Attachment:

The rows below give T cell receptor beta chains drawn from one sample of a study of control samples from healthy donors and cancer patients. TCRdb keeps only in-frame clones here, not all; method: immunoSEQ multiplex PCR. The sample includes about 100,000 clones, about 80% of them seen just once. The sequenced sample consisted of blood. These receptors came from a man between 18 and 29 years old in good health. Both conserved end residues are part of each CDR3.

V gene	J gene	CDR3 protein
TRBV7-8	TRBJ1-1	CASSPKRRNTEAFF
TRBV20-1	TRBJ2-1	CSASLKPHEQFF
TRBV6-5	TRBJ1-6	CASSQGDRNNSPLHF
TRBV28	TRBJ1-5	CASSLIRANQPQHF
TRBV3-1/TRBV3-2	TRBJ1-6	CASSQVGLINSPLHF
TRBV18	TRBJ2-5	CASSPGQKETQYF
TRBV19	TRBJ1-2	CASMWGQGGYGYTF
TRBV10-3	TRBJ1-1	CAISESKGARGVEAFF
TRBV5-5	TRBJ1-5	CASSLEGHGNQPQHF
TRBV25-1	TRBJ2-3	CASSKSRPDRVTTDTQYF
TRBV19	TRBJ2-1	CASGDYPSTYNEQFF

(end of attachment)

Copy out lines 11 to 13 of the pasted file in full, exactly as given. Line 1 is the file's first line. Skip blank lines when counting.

TRBV5-5	TRBJ1-5	CASSLEGHGNQPQHF
TRBV25-1	TRBJ2-3	CASSKSRPDRVTTDTQYF
TRBV19	TRBJ2-1	CASGDYPSTYNEQFF